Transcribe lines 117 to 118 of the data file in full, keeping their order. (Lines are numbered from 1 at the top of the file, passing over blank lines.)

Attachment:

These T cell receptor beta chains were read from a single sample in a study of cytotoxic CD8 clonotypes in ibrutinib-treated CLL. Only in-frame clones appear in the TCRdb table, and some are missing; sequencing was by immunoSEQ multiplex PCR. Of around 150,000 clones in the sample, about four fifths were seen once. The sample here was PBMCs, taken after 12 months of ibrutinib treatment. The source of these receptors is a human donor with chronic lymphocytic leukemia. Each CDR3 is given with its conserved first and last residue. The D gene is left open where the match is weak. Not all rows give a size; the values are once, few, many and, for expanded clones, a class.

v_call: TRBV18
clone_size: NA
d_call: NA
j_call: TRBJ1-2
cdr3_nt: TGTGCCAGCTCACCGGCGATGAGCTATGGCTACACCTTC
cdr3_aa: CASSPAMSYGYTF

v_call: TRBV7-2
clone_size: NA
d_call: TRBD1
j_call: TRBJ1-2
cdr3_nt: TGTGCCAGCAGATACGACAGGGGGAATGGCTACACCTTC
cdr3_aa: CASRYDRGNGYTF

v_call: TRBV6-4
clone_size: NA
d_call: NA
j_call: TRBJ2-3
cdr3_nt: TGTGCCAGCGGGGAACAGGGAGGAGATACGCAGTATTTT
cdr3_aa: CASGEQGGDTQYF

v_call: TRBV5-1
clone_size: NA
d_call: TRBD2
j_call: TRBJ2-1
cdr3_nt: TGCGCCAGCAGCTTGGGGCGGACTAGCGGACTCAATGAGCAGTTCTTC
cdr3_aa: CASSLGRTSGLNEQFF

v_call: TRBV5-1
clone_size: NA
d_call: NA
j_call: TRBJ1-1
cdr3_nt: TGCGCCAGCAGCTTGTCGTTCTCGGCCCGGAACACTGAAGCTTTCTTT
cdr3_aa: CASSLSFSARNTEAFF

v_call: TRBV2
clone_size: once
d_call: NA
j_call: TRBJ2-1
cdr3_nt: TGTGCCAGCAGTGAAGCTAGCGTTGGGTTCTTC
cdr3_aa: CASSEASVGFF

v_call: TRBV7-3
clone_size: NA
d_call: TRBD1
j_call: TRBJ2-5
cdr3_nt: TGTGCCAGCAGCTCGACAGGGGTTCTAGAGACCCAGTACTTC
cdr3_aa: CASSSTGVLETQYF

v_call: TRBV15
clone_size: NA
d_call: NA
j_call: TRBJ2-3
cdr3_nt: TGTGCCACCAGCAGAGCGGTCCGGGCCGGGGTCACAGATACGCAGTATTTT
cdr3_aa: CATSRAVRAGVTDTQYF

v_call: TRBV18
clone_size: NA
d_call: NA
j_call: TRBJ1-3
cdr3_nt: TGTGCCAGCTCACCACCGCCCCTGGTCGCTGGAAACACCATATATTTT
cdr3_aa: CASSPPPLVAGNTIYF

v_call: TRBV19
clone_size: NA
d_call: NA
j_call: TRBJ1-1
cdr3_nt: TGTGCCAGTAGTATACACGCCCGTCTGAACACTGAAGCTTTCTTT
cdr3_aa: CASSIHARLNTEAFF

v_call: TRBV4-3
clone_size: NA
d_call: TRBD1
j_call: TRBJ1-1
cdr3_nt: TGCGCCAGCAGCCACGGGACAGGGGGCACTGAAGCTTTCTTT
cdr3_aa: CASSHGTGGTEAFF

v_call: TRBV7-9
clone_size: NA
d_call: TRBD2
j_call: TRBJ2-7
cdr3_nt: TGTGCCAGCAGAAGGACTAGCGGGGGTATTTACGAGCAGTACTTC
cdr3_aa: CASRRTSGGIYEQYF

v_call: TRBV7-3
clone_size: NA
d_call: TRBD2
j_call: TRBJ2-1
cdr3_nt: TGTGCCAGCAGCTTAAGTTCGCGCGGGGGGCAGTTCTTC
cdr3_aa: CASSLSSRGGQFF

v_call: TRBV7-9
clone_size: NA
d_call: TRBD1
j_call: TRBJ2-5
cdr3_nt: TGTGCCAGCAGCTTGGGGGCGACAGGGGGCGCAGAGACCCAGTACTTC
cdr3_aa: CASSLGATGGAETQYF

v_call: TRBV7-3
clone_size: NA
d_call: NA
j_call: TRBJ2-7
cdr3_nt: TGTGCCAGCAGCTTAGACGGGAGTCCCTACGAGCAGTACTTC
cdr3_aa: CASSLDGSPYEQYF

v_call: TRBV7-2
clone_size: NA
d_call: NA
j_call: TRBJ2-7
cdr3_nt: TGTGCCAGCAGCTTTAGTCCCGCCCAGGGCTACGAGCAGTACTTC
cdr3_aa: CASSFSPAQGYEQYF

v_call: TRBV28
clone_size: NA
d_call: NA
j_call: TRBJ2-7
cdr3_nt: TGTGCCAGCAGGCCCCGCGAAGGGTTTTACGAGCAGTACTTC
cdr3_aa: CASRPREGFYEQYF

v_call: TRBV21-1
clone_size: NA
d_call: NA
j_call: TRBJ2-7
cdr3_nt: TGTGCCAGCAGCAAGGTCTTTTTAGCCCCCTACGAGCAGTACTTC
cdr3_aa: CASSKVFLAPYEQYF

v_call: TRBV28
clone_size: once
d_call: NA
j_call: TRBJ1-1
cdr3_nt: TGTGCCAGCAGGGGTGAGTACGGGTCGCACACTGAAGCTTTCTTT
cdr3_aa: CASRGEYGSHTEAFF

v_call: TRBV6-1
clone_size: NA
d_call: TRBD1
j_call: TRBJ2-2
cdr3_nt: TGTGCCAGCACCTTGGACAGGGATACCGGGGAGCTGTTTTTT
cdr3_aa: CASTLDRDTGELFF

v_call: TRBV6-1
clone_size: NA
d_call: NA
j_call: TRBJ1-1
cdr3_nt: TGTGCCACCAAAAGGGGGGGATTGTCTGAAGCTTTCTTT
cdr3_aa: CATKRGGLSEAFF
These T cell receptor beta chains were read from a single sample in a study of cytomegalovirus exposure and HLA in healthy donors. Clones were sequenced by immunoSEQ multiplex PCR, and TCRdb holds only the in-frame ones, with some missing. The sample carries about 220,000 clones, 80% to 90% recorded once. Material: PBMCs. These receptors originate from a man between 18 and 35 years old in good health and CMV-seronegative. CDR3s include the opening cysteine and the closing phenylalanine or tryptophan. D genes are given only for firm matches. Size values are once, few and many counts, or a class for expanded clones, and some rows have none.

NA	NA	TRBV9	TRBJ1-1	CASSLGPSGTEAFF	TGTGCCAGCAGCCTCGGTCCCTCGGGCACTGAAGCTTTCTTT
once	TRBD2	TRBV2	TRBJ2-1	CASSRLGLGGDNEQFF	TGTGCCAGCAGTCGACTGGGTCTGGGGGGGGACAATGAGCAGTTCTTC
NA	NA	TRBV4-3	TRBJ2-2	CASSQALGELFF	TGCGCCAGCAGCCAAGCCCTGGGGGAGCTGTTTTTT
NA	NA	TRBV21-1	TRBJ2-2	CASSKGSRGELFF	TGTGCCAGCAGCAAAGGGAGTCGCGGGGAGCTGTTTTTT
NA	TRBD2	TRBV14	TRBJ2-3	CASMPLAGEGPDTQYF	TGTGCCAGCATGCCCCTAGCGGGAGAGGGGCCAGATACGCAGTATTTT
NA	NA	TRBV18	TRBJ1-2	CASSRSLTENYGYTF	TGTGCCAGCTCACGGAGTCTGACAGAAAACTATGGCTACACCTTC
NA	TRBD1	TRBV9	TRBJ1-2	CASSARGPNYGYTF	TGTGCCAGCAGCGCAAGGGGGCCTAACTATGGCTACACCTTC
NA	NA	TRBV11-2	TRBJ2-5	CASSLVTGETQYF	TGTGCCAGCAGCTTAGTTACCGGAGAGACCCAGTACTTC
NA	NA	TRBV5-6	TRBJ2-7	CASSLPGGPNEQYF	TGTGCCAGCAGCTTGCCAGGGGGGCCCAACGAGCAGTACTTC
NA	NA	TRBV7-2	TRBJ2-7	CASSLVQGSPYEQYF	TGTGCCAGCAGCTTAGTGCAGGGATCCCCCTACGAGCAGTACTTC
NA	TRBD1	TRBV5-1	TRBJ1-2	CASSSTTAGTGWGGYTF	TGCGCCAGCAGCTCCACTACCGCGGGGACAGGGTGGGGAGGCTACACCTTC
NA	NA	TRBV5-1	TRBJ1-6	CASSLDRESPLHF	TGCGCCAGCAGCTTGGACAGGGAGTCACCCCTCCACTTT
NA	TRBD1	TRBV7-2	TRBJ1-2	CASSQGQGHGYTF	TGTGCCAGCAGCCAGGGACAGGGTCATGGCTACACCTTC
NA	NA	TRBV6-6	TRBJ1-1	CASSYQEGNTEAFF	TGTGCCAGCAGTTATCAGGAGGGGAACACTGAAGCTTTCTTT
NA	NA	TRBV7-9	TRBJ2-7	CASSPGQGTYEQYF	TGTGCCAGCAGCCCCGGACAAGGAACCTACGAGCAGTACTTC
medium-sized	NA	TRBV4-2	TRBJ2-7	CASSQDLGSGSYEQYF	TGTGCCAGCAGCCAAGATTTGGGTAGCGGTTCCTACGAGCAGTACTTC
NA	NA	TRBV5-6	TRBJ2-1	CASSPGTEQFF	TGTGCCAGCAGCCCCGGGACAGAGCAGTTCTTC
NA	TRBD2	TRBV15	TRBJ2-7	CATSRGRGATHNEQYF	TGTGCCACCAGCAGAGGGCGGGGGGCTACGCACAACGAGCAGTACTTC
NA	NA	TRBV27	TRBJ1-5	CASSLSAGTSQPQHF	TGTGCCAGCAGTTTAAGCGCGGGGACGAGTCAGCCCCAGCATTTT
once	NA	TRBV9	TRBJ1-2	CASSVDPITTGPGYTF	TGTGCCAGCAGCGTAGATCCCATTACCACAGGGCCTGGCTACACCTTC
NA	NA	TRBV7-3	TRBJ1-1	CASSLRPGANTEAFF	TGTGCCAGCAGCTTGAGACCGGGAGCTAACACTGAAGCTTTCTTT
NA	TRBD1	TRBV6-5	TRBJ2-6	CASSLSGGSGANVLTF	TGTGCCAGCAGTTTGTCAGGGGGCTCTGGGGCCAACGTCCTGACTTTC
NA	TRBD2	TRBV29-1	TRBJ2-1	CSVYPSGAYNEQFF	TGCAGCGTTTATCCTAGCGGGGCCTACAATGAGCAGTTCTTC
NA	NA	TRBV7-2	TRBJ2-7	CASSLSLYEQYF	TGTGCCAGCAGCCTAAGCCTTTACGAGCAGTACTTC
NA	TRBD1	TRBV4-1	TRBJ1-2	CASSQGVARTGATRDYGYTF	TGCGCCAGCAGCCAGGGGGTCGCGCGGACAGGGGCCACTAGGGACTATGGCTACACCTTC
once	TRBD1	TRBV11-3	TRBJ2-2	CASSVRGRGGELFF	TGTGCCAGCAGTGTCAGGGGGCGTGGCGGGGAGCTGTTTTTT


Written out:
clone_size: NA
d_call: TRBD1